The new and innovative course offers an interactive digital platform with a 12 chapter syllabus comprising of medical cannabis, CBD knowledge and information, specifically catered for healthcare professionals in the UK.
Industry experts in the UK could potentially face serious challenges if the trainers in question who are both recommending, and dispensing information are not up to the required standards in the field.
People currently working in the industry, such as pharmacy professionals will feel more secure and confident after taking the course. With such an array of knowledge from the experts, they are better able to recommend, treat and understand benefits and causes of their patients.
Besides all the learning and comprehensive information, simple FAQ questions by patients can be simply downloaded to have at hand as an ongoing reference.
The CBD industry is an extremely fast growing market, people are becoming more and more aware of benefits and common usage. It’s said that by 2025 the market in the UK only will be worth over £3 billion.
This means that clinics and pharmacies must be sourcing trustworthy information to their customers.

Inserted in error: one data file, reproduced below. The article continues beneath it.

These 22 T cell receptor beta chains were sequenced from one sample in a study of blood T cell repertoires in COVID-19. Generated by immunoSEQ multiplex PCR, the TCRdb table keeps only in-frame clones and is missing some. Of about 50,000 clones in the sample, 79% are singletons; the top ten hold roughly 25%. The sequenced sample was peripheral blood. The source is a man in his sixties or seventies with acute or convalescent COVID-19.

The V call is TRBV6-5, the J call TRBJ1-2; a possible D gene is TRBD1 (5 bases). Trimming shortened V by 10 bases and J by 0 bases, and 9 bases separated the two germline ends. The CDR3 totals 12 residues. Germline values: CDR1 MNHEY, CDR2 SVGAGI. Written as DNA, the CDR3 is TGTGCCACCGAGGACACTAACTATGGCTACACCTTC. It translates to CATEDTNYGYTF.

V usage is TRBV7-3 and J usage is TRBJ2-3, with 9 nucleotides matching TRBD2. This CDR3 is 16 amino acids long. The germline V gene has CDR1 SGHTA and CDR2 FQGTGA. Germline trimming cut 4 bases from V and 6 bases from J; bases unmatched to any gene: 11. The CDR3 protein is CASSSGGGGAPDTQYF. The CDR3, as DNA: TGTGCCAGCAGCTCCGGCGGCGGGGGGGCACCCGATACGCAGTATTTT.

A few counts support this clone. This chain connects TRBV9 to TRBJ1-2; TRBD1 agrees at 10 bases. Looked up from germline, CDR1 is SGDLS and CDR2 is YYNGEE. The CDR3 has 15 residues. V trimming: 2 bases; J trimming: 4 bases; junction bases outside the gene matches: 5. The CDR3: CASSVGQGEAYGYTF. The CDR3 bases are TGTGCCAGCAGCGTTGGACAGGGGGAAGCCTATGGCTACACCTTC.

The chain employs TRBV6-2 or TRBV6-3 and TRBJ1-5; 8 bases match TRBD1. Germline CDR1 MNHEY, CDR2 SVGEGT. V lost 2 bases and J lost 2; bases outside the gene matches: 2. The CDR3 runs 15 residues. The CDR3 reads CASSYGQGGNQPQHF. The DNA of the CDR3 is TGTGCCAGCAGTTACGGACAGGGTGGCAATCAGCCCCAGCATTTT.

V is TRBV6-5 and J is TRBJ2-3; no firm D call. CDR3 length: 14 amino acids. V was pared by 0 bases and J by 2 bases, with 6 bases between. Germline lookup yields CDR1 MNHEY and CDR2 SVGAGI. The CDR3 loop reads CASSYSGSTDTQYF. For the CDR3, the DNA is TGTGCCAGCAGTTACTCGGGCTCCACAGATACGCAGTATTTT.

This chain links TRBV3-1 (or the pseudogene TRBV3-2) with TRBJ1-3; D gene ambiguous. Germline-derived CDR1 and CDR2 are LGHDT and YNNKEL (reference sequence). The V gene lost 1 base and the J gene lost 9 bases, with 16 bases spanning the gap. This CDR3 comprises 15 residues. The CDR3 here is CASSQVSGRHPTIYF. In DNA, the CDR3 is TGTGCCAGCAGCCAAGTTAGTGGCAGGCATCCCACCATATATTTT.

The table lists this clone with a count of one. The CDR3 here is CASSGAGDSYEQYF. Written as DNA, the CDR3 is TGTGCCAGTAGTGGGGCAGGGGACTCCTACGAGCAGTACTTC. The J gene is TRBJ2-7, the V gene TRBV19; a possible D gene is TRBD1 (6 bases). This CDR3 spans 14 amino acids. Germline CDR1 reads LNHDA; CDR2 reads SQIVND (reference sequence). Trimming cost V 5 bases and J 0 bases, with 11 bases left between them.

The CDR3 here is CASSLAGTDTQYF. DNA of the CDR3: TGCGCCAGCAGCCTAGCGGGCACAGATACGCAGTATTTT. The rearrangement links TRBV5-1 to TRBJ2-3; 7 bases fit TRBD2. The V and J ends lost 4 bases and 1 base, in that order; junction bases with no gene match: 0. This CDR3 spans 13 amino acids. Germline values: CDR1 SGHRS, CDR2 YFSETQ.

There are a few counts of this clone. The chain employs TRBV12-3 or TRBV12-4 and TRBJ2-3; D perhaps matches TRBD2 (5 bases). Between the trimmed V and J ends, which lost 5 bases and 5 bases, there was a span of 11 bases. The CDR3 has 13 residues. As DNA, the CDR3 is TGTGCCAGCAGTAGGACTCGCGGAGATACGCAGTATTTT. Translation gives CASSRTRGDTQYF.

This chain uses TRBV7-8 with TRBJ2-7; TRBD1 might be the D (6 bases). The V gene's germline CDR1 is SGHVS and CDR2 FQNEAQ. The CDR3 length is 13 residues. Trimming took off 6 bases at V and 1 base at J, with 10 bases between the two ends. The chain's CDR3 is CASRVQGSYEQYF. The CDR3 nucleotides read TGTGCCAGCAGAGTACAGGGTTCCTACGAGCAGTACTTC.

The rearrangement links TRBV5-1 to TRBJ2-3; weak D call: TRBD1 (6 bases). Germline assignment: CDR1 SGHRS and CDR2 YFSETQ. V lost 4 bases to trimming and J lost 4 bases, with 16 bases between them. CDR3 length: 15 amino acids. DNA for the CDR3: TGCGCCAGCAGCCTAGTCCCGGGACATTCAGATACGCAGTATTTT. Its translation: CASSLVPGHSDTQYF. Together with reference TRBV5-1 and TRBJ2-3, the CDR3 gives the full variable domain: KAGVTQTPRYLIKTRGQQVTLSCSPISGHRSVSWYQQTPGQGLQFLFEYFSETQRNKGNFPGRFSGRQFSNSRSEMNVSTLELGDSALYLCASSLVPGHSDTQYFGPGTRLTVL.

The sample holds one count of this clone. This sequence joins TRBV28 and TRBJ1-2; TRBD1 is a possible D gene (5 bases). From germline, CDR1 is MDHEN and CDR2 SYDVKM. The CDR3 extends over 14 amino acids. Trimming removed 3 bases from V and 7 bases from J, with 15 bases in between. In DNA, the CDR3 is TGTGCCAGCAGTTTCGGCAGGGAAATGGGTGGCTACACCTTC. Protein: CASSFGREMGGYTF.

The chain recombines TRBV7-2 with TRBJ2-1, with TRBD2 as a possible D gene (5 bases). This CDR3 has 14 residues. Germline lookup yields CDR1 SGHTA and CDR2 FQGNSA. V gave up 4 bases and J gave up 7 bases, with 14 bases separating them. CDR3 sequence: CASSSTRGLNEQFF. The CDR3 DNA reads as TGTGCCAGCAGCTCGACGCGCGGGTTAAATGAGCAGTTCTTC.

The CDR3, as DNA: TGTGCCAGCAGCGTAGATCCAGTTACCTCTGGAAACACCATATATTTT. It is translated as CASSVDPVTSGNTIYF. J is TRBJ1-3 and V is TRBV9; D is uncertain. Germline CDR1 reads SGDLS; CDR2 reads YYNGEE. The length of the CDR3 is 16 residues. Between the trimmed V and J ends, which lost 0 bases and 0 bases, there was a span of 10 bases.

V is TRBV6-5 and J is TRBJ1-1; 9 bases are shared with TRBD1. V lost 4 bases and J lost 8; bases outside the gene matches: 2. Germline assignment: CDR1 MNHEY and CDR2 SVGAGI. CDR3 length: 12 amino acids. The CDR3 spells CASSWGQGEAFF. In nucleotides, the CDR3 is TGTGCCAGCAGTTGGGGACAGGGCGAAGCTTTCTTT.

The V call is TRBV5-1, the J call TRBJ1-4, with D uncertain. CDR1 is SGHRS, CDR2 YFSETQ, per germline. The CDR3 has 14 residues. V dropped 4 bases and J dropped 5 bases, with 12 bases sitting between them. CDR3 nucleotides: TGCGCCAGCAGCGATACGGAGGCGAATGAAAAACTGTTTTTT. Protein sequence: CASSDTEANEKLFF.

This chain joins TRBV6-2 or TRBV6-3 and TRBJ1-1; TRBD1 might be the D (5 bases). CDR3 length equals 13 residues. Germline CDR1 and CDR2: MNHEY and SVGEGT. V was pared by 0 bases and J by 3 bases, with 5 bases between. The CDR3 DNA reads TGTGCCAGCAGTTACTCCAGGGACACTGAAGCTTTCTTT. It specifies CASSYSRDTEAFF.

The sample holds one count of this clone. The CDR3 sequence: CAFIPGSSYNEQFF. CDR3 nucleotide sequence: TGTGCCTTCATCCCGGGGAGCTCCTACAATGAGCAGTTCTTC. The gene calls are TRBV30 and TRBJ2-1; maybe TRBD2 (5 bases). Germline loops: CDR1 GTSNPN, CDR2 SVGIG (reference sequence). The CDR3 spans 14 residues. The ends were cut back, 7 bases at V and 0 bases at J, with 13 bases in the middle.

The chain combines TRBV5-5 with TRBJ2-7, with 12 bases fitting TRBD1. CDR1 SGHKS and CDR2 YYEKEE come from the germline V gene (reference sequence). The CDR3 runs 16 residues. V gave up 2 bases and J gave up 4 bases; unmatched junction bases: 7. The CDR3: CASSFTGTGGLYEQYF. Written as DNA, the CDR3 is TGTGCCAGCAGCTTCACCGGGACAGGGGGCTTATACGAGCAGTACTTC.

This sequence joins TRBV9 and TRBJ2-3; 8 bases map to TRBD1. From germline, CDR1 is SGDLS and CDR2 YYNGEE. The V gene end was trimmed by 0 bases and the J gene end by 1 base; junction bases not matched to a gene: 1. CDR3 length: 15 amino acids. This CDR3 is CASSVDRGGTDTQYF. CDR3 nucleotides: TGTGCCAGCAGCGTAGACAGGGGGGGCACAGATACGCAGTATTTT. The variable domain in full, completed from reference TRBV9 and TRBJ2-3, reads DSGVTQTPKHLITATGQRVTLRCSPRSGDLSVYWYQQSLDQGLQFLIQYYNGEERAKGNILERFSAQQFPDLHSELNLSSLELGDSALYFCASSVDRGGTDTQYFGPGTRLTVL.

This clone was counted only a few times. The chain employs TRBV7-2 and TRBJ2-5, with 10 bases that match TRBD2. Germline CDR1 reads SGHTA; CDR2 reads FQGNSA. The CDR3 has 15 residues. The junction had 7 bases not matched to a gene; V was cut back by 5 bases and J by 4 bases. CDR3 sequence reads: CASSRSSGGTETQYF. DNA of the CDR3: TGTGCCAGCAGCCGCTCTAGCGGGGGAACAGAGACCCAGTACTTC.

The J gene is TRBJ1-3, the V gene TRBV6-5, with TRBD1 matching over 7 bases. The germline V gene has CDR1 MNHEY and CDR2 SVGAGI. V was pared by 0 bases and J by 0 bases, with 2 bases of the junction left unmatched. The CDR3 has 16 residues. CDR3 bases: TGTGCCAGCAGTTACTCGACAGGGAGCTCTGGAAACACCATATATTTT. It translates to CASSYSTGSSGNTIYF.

This course is aimed at filling an education gap in the market, by covering several points in intricate detail, from plant history to dosing, and patient care. A lot of occupations in the UK require an on going learning process each year, with positive results overtime, leading to a greater service in the industry.
“Through years of experience serving UK customers with our portfolio of CBD brands it was abundantly clear that the level of misinformation was enormous and confusing for everyone involved,” says Clifton Flack, CEO and founder of CiiTECH.
“Formal education is always important but with little to no existence in the UK we could not see a better way to help lead the industry than to establish our own online academy and give healthcare professionals the opportunity to not only learn about cannabis therapeutics but to earn further education points at the same time.”
Flack adds: “With the rise in UK cannabis prescriptions and CiiTECH’s long awaited move into the THC medical cannabis arena, now is the time to increase professional education and it is exactly why we have embarked on this education journey. CiiTECH is fast becoming the UK’s one stop shop for all your cannabis needs; research, education, consumer brands.”
CiiTECH collaborated with Medical Cannabis Mentor to produce the course and prepare it for CPD certification.
Joe Dolce, founder and CEO of Medical Cannabis Mentor, comments: “The course synthesises the most up-to-date scientific research and clinical guidelines in an engaging format to help professionals make informed treatment decisions.”
Introducing our new B2B title
- CBGA may be ‘more potent’ than CBD against seizures in Dravet syndrome
- New York regulators vote to allow home grow for medical cannabis patients
- Grow Pharma to launch own-brand cannabis flower
- Cannabis linked to lower obesity rates in hepatitis B patients – study
- ADHD patients say cannabis helps ease symptoms
- New UK trials to study medical cannabis and chronic pain